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Shooting Wet Plate Collodion Portraits with 12,000Ws of Studio Lighting

This is a story about a collaboration to overcome 19th century technology problems using 21st century technology to produce well lit portraits.

Luke White and I, Paul Alsop, are two English photographers living in New Zealand who came together in 2014 to make wet plate collodion portraits.

I work as a medical doctor in the Bay of Plenty, New Zealand and I am also a self taught photographer, mainly using the wet plate collodion process to make portraits. Luke holds a First class honours degree in photography and manages Kingsize Studios in Auckland, New Zealand. In August 2015, we worked together for a second time, outside of our day jobs to create ‘The Auckland Project‘.

Making portraits with studio lighting might not be a huge deal, but when the ‘film’ you are using has an ISO of approx 0.5, you need a whole lot of light. In fact, the amount of light needed to make an exposure is phenomenal: in full sunlight, you are still looking at an exposure of 5-6 seconds.

I was looking for an amount of light produced in a ‘flash of a second’ that would allow me to freeze motion (at 1/125th of a second for example). Technical jargon aside, you basically need a lightening bolt of light to make an image. Fortunately, Luke had a few suggestions.

Wet plate photography is where you make your own gelatinous, light-sensitive ‘film’ in a darkroom then pour it over a plate of glass or blackened metal. This plate is then loaded into a large format camera and you make a photograph the same as if you were using film. Then you take the plate back to the darkroom and develop it straight away. Location shoots mean you need a portable darkroom and quite a lot of gear and chemicals. In my opinion, the collodion process produces some of the most beautiful photographs.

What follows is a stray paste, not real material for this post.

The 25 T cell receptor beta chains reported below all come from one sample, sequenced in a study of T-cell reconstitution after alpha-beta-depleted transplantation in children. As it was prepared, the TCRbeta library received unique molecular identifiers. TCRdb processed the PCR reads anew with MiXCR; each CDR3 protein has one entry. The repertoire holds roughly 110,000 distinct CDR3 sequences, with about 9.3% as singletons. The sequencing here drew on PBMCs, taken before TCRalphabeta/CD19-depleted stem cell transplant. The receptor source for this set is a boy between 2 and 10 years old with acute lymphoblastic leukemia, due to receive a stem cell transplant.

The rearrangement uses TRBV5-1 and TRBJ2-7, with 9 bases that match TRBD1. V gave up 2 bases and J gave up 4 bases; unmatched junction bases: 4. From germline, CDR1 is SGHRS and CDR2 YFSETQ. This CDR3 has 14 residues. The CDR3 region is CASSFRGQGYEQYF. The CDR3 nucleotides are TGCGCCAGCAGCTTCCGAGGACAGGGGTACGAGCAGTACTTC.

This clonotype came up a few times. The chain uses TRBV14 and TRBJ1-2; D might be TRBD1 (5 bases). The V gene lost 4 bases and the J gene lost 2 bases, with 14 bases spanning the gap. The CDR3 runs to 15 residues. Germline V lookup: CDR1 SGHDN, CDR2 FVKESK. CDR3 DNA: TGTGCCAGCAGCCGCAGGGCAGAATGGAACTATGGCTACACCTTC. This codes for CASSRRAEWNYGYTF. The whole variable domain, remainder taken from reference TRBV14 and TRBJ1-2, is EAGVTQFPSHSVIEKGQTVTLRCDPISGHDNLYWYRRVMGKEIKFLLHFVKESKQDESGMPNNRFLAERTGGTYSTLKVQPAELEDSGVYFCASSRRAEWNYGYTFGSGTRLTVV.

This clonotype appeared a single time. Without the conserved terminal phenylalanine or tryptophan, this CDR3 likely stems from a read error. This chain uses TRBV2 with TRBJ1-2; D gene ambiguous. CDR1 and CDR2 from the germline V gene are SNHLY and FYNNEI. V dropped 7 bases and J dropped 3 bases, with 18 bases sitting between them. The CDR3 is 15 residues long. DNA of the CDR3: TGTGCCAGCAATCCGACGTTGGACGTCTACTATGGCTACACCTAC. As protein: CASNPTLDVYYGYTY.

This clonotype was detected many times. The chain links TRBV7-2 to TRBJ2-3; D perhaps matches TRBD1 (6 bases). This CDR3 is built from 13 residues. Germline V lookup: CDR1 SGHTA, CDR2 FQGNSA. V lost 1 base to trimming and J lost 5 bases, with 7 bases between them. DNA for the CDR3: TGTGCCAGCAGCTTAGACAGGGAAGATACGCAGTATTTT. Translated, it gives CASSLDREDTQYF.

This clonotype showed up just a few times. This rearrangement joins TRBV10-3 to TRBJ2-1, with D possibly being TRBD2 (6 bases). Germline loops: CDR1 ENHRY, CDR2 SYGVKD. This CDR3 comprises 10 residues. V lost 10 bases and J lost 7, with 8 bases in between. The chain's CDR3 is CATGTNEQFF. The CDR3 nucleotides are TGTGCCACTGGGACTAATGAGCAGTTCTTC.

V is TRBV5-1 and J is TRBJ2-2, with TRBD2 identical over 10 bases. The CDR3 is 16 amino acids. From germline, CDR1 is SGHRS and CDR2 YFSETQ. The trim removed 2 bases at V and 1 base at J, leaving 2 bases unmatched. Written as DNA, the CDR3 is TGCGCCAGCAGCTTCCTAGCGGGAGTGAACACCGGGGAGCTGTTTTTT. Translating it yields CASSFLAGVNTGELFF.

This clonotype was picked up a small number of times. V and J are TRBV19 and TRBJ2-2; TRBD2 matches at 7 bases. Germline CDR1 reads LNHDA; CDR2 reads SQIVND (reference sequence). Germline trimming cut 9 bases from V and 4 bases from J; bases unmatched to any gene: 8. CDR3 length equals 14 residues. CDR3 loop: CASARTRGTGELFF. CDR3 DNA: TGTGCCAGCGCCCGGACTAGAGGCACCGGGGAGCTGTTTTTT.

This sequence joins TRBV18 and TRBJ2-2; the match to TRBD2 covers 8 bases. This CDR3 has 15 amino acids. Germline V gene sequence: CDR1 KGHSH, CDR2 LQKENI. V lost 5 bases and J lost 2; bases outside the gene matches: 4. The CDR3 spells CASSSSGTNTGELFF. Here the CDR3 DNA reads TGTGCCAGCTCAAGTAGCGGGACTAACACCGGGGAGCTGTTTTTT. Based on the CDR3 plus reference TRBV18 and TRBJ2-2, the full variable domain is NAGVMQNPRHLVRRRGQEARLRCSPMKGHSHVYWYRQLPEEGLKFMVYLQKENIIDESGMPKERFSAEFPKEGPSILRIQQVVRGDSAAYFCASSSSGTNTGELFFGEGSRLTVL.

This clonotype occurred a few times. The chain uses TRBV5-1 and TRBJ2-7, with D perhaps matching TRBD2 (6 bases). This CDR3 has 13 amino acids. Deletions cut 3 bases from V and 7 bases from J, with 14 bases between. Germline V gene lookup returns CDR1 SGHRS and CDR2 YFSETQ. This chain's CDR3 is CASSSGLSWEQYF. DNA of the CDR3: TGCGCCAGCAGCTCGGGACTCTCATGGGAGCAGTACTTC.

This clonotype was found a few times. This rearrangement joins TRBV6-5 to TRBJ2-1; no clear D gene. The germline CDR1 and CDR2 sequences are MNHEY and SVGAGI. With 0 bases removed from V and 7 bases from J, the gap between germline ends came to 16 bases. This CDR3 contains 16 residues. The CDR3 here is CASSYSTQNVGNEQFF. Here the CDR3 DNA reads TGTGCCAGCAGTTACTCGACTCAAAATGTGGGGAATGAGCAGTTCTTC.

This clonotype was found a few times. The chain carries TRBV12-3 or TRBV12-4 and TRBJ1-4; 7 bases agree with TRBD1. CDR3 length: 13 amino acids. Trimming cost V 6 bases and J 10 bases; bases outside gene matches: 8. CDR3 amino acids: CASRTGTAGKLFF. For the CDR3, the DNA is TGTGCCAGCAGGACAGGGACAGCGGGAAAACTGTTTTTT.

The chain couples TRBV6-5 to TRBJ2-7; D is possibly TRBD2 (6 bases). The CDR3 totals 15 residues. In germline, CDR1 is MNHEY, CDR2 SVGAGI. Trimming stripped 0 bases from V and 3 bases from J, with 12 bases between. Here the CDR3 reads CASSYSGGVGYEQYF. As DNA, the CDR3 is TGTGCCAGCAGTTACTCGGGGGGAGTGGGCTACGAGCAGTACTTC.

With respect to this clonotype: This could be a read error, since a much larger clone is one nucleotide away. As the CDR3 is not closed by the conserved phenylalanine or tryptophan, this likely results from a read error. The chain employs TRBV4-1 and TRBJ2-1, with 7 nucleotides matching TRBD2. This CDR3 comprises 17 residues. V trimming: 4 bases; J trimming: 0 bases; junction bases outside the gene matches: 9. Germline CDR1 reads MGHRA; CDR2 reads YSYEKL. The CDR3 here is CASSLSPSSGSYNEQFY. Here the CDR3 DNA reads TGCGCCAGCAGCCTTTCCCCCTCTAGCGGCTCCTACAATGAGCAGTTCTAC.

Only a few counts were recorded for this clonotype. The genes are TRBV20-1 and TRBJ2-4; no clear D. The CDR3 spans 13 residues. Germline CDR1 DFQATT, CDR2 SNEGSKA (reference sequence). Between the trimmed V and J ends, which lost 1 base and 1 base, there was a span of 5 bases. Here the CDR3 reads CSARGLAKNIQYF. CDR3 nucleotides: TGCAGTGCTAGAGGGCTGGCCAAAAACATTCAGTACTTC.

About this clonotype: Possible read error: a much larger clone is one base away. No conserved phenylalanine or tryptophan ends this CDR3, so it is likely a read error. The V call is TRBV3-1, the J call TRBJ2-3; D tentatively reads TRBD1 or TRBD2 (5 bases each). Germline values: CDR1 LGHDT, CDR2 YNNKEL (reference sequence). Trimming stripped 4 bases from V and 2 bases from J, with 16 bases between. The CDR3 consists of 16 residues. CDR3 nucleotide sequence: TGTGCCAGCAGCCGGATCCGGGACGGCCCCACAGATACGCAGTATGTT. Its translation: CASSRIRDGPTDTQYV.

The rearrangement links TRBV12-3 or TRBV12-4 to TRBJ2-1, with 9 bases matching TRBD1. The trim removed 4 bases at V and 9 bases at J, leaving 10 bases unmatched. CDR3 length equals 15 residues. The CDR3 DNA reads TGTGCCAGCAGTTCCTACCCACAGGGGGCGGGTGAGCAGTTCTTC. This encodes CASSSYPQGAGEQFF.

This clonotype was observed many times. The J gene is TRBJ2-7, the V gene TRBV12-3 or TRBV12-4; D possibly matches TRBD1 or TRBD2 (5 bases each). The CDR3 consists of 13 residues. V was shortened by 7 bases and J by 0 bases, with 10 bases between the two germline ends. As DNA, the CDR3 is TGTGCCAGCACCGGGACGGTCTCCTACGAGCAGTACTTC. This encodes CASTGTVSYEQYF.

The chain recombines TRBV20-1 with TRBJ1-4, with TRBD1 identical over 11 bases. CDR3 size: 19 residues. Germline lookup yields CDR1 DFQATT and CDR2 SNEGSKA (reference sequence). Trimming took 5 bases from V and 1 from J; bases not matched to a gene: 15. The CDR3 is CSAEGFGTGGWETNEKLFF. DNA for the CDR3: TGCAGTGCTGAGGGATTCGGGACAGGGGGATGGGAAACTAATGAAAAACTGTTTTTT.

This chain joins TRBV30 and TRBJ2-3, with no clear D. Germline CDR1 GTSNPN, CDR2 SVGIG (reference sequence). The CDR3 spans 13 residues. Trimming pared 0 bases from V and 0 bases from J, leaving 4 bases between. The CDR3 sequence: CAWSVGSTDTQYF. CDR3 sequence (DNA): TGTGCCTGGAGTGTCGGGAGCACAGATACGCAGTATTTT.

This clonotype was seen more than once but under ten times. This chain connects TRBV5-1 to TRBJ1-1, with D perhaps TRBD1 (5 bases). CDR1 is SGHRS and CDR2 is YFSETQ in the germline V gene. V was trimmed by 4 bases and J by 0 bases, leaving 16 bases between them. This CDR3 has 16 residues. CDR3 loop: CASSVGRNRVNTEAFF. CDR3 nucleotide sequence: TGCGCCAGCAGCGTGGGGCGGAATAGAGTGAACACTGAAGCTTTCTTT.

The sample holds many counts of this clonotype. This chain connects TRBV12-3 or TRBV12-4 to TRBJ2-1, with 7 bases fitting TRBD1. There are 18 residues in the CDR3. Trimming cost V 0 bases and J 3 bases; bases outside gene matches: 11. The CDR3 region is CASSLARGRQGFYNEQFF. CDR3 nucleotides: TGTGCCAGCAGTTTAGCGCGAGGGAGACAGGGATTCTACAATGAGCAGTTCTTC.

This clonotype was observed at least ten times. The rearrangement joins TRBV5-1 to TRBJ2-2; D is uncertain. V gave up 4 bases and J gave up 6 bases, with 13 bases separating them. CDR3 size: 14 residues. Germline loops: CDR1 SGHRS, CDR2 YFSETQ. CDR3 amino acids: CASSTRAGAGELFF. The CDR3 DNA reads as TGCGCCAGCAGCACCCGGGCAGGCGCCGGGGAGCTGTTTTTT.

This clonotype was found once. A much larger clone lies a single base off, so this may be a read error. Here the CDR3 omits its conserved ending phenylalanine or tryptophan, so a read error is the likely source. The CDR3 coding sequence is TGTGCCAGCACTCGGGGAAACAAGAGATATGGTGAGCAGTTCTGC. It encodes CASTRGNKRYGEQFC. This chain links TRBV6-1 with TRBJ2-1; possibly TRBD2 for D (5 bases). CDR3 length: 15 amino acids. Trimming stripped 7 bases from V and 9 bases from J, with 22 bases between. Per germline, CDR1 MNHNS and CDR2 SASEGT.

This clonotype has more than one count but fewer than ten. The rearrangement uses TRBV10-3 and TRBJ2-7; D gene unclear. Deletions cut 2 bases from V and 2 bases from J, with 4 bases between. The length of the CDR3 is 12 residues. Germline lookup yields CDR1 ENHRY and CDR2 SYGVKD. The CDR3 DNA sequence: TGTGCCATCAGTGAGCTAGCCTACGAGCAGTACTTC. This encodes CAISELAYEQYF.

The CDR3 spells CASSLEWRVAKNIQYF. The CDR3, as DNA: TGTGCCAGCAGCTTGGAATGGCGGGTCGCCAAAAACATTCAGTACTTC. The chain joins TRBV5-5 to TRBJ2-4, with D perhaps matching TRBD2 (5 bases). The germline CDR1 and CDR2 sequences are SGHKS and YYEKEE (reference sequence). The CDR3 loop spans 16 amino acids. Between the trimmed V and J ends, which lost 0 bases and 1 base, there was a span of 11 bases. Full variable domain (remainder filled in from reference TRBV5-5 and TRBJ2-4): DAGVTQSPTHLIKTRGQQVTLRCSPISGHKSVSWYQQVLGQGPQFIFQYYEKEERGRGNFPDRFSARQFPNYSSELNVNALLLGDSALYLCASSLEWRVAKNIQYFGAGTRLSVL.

Prior to meeting Luke, my lighting of portraits had been sub-optimal, I was either using sunlight, which can be difficult to shape and is weather dependent, or I was using harsh, non-diffused 150W metal halide lights which gave ugly light and was very difficult for sitters to keep their eyes open to this blinding amount of luminescence. Having the opportunity to work with Luke at a high-end studio was a great opportunity, as we tested light outputs and lighting with wet plate.

I felt like a photographic pioneer, doing something that no-one in New Zealand had done before. The amount of light used was migraine inducing. There are alot of collodion photographers using strobe and artificial constant light now, whereas historically it has been bright sunlight. Despite the resurgence of wet plate and artificial lighting, we were still the first people ever to shoot with artificial lighting in New Zealand (one of the benefits of living in a remote island nation is that you can still be a pioneer at some things!).

The difference between this project and others, is that we set out with a different mindset. Shape the light first, then increase the power. The first thing a collodion photographer often asks is “how can I get as much light as possible to bounce of my subject, to make sure it registers an image on a wet film of ISO 0.5?” During my testing phase, I was also guilty of thinking like this too.